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Religious Zionism
Main article: Religious Zionism
In the 1920s and 1930s Rabbi Abraham Isaac Kook (the first Chief Rabbi of Palestine) and his son Rabbi Zevi Judah Kook saw great religious and traditional value in many of Zionism's ideals, while rejecting its anti-religious undertones. They taught that Orthodox (Torah) Judaism embraces and mandates Zionism's positive ideals, such as the ingathering of exiles, and political activity to create and maintain a Jewish political entity in the Land of Israel. In this way, Zionism serves as a bridge between Orthodox and secular Jews.

Nationalist Zionism
Main article: Revisionist Zionism
Nationalist Zionism originated from the Revisionist Zionists led by Jabotinsky. The Revisionists left the World Zionist Organization in 1935 because it refused to state that the creation of a Jewish state was an objective of Zionism. The revisionists advocated the formation of a Jewish Army in Palestine to force the Arab population to accept mass Jewish migration. Revisionist Zionism evolved into the Likud Party in Israel, which has dominated most governments since 1977. It advocates Israel maintaining control of the West-Bank and East Jerusalem and takes a hard-line approach in the Israeli-Arab conflict. In 2005 the Likud split over the issue of creation of a Palestinian state on the occupied territories and party members advocating peace talks helped form the Kadima party.
[edit]Religious Zionism
Main article: Religious Zionism
In the 1920s and 1930s Rabbi Abraham Isaac Kook (the first Chief Rabbi of Palestine) and his son Rabbi Zevi Judah Kook saw great religious and traditional value in many of Zionism's ideals, while rejecting its anti-religious undertones. They taught that Orthodox (Torah) Judaism embraces and mandates Zionism's positive ideals, such as the ingathering of exiles, and political activity to create and maintain a Jewish political entity in the Land of Israel. In this way, Zionism serves as a bridge between Orthodox and secular Jews.
While other Zionist groups have tended to moderate their nationalism over time, the gains from the Six-Day War have led religious Zionism to play a significant role in Israeli political life. Now associated with the National Religious Party and Gush Emunim, religious Zionists have been at the forefront of Jewish settlement in the West Bank and efforts to assert Jewish control over the Old City of Jerusalem.
[edit]Zionism and Haredi (ultra-Orthodox) Judaism
See also: Haredim and Zionism
Haredi Orthodox organizations do not belong to the Zionist movement; they view Zionism as secular, reject nationalism as a doctrine and consider Judaism to be first and foremost a religion.
Some Haredi rabbis do not consider Israel to be a halachic Jewish state because it is secular. However, they generally consider themselves responsible for ensuring that Jews maintain religious ideals and since most Israeli citizens are Jews they pursue this agenda within Israel. Others reject any possibility of a Jewish state, since according to them a Jewish state is completely forbidden by Jewish law, and a Jewish state is considered an oxymoron.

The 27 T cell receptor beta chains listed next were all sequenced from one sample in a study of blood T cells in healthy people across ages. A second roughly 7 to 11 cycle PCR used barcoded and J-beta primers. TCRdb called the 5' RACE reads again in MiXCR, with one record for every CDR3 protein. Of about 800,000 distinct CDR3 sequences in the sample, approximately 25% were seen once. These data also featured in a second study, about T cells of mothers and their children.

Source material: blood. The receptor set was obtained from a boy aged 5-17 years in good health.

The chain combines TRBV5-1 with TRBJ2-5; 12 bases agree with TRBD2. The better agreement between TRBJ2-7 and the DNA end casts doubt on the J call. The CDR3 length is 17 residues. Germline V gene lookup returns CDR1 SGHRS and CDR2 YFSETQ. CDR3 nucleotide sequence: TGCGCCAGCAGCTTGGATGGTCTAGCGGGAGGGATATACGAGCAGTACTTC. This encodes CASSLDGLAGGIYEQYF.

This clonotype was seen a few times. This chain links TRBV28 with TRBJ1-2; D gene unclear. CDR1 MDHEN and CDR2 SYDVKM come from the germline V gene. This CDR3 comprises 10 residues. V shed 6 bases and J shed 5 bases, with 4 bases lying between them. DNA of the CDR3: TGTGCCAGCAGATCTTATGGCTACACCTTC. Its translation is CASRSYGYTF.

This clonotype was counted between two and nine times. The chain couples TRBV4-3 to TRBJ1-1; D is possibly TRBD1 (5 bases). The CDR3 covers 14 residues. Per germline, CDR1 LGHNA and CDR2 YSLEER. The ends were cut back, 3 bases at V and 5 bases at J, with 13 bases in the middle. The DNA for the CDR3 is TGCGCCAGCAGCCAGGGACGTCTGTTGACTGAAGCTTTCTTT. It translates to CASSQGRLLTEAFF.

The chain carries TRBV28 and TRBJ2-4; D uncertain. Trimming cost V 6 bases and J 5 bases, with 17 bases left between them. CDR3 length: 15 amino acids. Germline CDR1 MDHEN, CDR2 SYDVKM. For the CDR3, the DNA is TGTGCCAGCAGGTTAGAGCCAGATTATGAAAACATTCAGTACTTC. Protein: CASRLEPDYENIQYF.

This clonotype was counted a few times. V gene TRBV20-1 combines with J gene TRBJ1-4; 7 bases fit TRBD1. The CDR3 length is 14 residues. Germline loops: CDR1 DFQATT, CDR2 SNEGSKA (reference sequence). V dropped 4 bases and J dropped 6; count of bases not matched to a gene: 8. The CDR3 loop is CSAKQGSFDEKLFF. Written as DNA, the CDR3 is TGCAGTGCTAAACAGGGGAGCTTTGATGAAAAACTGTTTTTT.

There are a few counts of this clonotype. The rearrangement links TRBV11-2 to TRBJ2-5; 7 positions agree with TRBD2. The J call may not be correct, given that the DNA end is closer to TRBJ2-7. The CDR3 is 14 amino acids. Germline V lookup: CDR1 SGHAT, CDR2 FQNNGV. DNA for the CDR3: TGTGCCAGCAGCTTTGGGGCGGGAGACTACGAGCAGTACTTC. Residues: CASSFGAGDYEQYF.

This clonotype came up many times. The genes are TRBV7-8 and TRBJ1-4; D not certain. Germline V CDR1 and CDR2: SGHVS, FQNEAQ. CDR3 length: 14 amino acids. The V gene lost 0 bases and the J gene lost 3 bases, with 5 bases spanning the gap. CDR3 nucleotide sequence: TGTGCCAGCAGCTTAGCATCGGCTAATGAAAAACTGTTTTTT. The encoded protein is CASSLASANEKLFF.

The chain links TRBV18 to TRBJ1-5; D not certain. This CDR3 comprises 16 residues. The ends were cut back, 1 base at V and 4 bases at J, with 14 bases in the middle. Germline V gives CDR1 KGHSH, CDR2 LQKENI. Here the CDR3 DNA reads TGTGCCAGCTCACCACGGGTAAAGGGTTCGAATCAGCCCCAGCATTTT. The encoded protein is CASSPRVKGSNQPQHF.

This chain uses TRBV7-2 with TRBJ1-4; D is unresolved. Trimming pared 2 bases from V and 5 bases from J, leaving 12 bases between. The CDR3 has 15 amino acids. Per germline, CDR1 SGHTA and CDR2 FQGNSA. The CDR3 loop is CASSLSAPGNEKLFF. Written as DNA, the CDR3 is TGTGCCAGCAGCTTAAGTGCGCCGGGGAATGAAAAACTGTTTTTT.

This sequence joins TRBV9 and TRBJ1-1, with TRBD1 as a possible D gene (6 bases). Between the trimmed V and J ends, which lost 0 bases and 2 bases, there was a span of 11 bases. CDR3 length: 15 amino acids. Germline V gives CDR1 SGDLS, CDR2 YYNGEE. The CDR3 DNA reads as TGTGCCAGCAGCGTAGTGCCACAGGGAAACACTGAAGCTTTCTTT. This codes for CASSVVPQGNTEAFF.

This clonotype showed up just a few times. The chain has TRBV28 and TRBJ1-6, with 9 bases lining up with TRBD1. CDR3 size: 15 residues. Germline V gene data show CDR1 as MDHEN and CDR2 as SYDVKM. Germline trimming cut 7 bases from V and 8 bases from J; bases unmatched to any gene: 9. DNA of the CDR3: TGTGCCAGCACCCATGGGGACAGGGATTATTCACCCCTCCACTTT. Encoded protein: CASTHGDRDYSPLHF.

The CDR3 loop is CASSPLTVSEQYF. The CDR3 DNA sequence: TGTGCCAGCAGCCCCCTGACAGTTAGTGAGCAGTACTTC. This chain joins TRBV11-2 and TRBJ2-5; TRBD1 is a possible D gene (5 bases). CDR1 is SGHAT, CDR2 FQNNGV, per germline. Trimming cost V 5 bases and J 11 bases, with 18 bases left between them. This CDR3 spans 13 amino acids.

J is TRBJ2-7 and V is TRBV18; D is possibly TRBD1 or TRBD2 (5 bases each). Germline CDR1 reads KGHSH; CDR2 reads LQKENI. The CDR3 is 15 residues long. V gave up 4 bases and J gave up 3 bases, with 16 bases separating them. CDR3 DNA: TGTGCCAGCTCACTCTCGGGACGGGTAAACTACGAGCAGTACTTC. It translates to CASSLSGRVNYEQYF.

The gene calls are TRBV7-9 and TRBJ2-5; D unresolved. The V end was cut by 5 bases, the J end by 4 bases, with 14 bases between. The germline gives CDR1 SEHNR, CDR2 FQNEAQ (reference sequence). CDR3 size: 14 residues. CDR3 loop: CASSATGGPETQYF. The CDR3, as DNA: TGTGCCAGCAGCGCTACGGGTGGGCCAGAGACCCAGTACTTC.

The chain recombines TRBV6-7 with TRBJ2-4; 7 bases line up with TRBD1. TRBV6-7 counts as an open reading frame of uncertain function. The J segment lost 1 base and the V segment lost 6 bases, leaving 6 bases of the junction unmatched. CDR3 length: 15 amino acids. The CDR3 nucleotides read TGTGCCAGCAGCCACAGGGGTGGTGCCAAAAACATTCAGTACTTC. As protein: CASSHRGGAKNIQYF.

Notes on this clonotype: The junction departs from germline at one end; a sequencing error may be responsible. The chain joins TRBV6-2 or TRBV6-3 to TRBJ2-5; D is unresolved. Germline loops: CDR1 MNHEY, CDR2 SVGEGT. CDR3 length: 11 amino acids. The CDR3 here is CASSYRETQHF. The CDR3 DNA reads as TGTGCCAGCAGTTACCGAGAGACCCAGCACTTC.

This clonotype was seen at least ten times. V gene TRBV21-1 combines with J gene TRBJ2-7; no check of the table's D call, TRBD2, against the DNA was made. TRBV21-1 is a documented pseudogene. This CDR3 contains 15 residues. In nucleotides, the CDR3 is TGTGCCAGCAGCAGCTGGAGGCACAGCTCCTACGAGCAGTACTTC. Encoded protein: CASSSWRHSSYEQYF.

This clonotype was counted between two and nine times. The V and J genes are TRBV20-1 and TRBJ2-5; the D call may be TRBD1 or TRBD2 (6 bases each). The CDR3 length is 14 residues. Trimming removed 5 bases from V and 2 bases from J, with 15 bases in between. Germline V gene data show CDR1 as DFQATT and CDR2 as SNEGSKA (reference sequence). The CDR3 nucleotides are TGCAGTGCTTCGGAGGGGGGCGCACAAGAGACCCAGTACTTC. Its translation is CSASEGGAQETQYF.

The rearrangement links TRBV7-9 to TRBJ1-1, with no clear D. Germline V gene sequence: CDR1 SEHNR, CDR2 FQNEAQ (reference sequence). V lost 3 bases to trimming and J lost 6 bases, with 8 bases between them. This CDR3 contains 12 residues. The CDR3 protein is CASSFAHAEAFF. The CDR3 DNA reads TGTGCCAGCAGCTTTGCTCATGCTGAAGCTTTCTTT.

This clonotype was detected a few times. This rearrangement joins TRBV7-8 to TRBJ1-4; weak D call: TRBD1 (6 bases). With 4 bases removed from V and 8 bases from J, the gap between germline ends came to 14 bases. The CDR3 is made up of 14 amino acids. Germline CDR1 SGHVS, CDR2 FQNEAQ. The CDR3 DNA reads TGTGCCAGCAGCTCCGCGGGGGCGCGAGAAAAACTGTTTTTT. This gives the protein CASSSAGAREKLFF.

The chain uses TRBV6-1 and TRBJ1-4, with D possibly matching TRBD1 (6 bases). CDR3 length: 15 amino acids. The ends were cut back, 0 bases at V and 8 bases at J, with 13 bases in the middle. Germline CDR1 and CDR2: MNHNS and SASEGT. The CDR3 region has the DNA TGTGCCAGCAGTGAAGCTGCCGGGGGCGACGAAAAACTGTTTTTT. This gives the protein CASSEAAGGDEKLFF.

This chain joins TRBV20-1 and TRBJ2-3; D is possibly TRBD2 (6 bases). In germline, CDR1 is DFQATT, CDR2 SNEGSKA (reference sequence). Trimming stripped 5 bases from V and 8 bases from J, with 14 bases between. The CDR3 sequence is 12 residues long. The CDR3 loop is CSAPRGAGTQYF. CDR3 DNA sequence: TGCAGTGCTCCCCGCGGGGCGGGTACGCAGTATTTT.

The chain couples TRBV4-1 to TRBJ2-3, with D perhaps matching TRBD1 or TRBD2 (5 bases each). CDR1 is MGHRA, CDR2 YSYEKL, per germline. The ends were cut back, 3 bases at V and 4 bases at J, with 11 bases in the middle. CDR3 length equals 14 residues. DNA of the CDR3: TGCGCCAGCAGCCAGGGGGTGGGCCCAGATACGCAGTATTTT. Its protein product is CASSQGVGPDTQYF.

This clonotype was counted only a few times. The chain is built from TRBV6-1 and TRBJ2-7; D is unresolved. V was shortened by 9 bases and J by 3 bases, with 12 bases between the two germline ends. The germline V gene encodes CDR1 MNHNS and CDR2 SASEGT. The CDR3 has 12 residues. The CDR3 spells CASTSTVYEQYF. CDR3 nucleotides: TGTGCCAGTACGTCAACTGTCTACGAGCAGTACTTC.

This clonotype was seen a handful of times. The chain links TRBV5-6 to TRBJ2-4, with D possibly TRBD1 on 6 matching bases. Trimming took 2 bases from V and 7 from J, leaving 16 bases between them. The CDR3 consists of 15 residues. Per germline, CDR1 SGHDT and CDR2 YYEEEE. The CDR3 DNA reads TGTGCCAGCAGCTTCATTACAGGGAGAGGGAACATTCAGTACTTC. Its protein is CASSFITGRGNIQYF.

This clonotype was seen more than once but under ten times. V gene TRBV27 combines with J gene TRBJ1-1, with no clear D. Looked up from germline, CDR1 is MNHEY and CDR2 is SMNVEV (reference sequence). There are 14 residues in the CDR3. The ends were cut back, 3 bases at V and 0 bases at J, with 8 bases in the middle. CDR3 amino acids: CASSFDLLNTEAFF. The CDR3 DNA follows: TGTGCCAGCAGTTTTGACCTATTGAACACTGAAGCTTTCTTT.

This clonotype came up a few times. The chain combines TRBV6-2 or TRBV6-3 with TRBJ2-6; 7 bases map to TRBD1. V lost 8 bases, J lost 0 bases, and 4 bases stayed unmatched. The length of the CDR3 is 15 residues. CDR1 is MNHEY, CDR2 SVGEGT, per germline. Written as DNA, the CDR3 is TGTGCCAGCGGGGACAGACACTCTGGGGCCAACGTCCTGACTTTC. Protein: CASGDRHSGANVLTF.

Two Haredi parties run in Israeli elections. They are sometimes associated with views which could be regarded as nationalist or Zionist and have shown a preference for coalitions with more nationalist Zionist parties, probably because these are more interested in enhancing the Jewish nature of the Israeli state.
The Sephardi-Orthodox party Shas rejects association with the Zionist movement. However, its voters generally regard themselves as Zionist and Knesset members frequently pursue what others might consider a Zionist agenda. Shas has supported territorial compromise with the Arabs and Palestinians but generally opposes compromise over Jewish holy sites.
The Ashkenazi Agudat Israel/UTJ party has always avoided association with the Zionist movement and usually avoids voting on or discussing issues related to peace because its members do not serve in the army. The party does work towards ensuring that Israel and Israeli law are in tune with the halacha, on issues such as Shabbat rest.
Many other Hasidic groups, most famously the Satmar Hasidim as well as the larger movement they are part of in Jerusalem, the Edah HaChareidis, are strongly anti-Zionist. Other groups included in the Edah HaChareidis include Dushinsky, Toldos Aharon, Toldos Avrohom Yitzchok, Spinka, and others, numbering tens of thousands in Jerusalem, and hundreds of thousands worldwide.
The Neturei Karta movement is a smaller, strongly anti-Zionist Haredi group.
The Chabad-Lubavitch Hasidic movement has traditionally not identified itself as Zionist, although in recent years it has adopted an ultra-nationalist agenda and opposed any territorial compromise.
[edit]Particularities of Zionist beliefs

Main articles: Return to Zion, Aliyah, Racial antisemitism, New antisemitism, Religious antisemitism, and Revival of the Hebrew language